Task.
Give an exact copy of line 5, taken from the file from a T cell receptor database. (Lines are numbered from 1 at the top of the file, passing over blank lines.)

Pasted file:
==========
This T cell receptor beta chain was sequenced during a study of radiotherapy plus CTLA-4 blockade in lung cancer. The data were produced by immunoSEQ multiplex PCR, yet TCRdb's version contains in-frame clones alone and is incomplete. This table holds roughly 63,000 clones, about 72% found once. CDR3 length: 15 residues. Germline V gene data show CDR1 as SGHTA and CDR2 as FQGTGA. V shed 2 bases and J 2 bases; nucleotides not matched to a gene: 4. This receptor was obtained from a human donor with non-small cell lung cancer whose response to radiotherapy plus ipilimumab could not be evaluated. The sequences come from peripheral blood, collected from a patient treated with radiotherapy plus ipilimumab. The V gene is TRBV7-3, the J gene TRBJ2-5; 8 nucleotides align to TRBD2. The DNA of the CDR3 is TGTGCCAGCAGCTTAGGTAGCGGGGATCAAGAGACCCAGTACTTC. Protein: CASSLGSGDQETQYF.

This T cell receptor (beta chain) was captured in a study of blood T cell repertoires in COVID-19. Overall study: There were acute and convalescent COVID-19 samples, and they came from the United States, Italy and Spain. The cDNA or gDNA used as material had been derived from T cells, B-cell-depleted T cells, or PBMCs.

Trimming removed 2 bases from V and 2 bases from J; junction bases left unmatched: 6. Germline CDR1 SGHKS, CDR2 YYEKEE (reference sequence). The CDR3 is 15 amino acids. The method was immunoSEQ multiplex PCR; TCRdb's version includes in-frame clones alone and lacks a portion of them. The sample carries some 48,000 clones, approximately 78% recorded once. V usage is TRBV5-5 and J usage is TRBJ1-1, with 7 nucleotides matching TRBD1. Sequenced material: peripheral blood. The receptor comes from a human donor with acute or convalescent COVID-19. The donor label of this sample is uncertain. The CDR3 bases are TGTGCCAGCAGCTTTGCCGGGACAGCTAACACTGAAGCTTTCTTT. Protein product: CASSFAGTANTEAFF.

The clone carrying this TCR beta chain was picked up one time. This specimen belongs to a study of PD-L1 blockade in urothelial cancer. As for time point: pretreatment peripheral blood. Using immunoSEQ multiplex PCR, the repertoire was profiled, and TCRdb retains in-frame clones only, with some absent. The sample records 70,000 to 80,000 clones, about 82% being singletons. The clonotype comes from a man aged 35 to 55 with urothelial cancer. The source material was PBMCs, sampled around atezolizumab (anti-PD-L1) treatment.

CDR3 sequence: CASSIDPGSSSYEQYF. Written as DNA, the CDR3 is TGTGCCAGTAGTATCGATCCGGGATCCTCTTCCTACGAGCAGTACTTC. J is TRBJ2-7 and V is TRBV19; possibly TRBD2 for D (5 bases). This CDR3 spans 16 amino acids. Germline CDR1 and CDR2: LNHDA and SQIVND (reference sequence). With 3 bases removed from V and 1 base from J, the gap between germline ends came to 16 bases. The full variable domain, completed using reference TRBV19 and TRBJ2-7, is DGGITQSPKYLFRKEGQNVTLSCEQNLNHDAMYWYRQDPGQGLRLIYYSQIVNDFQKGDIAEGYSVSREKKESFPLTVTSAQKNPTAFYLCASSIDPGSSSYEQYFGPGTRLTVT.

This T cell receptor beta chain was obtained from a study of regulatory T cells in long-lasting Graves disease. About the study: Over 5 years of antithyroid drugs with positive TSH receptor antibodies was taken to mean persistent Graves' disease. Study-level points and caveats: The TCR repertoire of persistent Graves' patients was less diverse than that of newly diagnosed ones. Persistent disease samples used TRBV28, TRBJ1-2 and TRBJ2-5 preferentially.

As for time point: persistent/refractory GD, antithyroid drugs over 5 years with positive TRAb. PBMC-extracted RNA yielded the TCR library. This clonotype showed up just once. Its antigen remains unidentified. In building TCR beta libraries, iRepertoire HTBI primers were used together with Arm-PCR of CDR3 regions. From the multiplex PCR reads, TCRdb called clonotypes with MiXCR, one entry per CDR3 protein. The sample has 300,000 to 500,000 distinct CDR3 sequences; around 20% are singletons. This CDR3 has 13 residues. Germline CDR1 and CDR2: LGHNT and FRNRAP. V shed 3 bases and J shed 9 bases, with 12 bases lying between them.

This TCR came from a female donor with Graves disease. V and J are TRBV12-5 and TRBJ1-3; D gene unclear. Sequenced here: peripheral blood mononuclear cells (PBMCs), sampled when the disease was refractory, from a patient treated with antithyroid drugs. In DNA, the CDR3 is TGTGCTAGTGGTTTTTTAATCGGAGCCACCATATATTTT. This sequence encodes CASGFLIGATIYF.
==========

CDR3 sequence: CASSIDPGSSSYEQYF. Written as DNA, the CDR3 is TGTGCCAGTAGTATCGATCCGGGATCCTCTTCCTACGAGCAGTACTTC. J is TRBJ2-7 and V is TRBV19; possibly TRBD2 for D (5 bases). This CDR3 spans 16 amino acids. Germline CDR1 and CDR2: LNHDA and SQIVND (reference sequence). With 3 bases removed from V and 1 base from J, the gap between germline ends came to 16 bases. The full variable domain, completed using reference TRBV19 and TRBJ2-7, is DGGITQSPKYLFRKEGQNVTLSCEQNLNHDAMYWYRQDPGQGLRLIYYSQIVNDFQKGDIAEGYSVSREKKESFPLTVTSAQKNPTAFYLCASSIDPGSSSYEQYFGPGTRLTVT.